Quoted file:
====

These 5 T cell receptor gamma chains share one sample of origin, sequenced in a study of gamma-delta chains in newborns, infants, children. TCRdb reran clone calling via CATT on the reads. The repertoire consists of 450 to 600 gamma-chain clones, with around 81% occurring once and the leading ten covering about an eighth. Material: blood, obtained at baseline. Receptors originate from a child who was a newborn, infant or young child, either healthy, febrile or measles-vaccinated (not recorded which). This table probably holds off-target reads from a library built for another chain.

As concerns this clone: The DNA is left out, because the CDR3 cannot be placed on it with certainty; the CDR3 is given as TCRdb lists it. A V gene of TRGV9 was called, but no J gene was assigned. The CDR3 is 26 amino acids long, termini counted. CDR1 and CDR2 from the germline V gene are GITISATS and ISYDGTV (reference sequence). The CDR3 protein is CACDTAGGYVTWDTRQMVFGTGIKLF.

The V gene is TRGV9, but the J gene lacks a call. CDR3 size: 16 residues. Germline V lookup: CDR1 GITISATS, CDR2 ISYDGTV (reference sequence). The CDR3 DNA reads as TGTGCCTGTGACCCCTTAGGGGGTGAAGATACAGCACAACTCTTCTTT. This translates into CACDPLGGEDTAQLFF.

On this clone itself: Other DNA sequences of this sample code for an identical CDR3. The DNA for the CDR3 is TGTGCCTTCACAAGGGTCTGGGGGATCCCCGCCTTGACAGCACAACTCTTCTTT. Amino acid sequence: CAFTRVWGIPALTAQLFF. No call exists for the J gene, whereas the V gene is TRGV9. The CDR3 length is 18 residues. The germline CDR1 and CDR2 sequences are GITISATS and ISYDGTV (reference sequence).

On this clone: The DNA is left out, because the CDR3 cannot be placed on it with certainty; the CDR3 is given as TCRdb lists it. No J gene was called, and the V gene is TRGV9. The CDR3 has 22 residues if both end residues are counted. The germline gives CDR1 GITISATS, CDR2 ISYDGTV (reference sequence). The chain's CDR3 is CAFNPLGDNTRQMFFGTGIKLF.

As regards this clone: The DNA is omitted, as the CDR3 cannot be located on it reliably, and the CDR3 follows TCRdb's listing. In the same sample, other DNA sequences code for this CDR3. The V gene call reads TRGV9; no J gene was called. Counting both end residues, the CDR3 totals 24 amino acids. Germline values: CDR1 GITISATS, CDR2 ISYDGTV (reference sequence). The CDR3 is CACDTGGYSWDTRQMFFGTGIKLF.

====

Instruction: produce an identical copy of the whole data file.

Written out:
These 5 T cell receptor gamma chains share one sample of origin, sequenced in a study of gamma-delta chains in newborns, infants, children. TCRdb reran clone calling via CATT on the reads. The repertoire consists of 450 to 600 gamma-chain clones, with around 81% occurring once and the leading ten covering about an eighth. Material: blood, obtained at baseline. Receptors originate from a child who was a newborn, infant or young child, either healthy, febrile or measles-vaccinated (not recorded which). This table probably holds off-target reads from a library built for another chain.

As concerns this clone: The DNA is left out, because the CDR3 cannot be placed on it with certainty; the CDR3 is given as TCRdb lists it. A V gene of TRGV9 was called, but no J gene was assigned. The CDR3 is 26 amino acids long, termini counted. CDR1 and CDR2 from the germline V gene are GITISATS and ISYDGTV (reference sequence). The CDR3 protein is CACDTAGGYVTWDTRQMVFGTGIKLF.

The V gene is TRGV9, but the J gene lacks a call. CDR3 size: 16 residues. Germline V lookup: CDR1 GITISATS, CDR2 ISYDGTV (reference sequence). The CDR3 DNA reads as TGTGCCTGTGACCCCTTAGGGGGTGAAGATACAGCACAACTCTTCTTT. This translates into CACDPLGGEDTAQLFF.

On this clone itself: Other DNA sequences of this sample code for an identical CDR3. The DNA for the CDR3 is TGTGCCTTCACAAGGGTCTGGGGGATCCCCGCCTTGACAGCACAACTCTTCTTT. Amino acid sequence: CAFTRVWGIPALTAQLFF. No call exists for the J gene, whereas the V gene is TRGV9. The CDR3 length is 18 residues. The germline CDR1 and CDR2 sequences are GITISATS and ISYDGTV (reference sequence).

On this clone: The DNA is left out, because the CDR3 cannot be placed on it with certainty; the CDR3 is given as TCRdb lists it. No J gene was called, and the V gene is TRGV9. The CDR3 has 22 residues if both end residues are counted. The germline gives CDR1 GITISATS, CDR2 ISYDGTV (reference sequence). The chain's CDR3 is CAFNPLGDNTRQMFFGTGIKLF.

As regards this clone: The DNA is omitted, as the CDR3 cannot be located on it reliably, and the CDR3 follows TCRdb's listing. In the same sample, other DNA sequences code for this CDR3. The V gene call reads TRGV9; no J gene was called. Counting both end residues, the CDR3 totals 24 amino acids. Germline values: CDR1 GITISATS, CDR2 ISYDGTV (reference sequence). The CDR3 is CACDTGGYSWDTRQMFFGTGIKLF.